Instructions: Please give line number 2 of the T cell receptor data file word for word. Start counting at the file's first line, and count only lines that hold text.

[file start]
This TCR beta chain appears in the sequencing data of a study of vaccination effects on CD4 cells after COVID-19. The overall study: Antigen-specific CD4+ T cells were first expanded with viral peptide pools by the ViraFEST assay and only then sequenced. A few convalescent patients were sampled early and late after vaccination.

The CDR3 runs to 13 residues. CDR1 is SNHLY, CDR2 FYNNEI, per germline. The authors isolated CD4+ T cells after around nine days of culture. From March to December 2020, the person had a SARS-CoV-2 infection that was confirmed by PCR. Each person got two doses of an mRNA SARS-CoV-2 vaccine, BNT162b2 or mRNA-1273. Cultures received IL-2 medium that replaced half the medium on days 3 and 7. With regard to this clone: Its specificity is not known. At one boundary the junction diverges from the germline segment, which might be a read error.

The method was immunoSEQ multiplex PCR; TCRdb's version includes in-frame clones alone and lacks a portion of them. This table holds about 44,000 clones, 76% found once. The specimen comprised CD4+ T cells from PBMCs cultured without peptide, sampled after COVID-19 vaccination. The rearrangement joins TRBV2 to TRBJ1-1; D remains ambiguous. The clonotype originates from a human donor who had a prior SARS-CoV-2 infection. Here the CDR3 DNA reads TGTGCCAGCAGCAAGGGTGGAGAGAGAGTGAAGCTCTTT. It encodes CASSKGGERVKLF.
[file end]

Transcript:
The CDR3 runs to 13 residues. CDR1 is SNHLY, CDR2 FYNNEI, per germline. The authors isolated CD4+ T cells after around nine days of culture. From March to December 2020, the person had a SARS-CoV-2 infection that was confirmed by PCR. Each person got two doses of an mRNA SARS-CoV-2 vaccine, BNT162b2 or mRNA-1273. Cultures received IL-2 medium that replaced half the medium on days 3 and 7. With regard to this clone: Its specificity is not known. At one boundary the junction diverges from the germline segment, which might be a read error.